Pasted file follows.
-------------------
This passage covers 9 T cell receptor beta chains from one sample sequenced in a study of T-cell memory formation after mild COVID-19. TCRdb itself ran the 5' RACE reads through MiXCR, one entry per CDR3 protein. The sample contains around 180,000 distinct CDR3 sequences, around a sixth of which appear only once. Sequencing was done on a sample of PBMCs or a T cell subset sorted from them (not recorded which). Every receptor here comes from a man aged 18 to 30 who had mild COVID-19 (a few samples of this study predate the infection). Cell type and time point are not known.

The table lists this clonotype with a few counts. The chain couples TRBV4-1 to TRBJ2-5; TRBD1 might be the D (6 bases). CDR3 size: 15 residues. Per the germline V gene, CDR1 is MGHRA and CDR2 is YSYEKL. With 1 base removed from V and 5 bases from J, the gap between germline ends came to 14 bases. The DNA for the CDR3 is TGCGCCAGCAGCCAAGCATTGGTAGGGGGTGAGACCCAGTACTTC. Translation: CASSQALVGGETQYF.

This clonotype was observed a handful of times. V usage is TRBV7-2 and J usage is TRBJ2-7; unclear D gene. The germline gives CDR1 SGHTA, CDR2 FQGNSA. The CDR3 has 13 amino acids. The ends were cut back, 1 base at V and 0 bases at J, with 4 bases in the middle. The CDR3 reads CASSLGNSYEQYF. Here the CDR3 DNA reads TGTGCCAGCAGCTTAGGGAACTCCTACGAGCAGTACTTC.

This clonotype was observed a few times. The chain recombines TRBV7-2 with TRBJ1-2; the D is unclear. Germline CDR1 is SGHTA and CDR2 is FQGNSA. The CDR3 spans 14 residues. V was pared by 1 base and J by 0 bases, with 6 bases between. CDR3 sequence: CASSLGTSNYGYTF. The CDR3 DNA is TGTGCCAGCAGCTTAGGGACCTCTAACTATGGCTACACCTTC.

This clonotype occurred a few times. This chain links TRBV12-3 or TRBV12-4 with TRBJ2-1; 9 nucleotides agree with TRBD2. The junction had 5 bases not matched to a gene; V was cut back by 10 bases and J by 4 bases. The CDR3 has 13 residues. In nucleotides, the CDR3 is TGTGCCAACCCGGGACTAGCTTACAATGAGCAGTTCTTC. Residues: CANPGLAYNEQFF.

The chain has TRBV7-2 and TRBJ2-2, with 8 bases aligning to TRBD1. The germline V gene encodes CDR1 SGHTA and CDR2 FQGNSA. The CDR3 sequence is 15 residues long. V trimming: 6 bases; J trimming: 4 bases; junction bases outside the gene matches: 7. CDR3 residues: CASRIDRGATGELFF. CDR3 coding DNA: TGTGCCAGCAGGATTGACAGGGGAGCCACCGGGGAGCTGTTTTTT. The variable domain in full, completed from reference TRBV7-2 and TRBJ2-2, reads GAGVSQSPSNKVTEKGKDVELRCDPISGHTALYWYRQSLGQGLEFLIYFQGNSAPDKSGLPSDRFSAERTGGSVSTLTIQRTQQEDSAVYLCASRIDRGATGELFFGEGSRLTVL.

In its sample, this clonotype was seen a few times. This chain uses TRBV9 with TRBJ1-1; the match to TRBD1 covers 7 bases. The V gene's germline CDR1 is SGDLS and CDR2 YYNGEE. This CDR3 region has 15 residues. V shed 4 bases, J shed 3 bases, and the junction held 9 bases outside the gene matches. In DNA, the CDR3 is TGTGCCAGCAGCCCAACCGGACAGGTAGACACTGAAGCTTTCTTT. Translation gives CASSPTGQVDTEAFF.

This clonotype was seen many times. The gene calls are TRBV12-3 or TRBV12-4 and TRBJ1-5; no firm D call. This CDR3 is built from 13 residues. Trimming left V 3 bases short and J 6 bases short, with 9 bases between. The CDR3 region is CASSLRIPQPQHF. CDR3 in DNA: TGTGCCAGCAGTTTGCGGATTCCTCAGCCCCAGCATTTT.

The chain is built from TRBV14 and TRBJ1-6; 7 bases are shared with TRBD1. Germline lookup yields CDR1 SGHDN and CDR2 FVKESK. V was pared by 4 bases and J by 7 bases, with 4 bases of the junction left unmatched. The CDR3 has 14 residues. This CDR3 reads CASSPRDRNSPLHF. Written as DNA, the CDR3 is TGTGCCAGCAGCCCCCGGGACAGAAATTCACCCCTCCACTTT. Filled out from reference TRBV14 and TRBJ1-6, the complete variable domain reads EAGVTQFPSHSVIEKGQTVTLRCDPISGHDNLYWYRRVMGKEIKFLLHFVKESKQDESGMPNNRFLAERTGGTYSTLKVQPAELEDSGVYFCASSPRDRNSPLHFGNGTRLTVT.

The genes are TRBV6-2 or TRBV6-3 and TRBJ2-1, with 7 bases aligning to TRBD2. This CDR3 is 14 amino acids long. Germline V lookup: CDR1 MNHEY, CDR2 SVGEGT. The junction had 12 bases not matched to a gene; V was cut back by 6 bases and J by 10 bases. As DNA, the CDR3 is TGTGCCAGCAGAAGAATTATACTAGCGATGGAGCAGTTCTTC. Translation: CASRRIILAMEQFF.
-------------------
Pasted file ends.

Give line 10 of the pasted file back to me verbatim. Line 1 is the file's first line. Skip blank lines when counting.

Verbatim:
The genes are TRBV6-2 or TRBV6-3 and TRBJ2-1, with 7 bases aligning to TRBD2. This CDR3 is 14 amino acids long. Germline V lookup: CDR1 MNHEY, CDR2 SVGEGT. The junction had 12 bases not matched to a gene; V was cut back by 6 bases and J by 10 bases. As DNA, the CDR3 is TGTGCCAGCAGAAGAATTATACTAGCGATGGAGCAGTTCTTC. Translation: CASRRIILAMEQFF.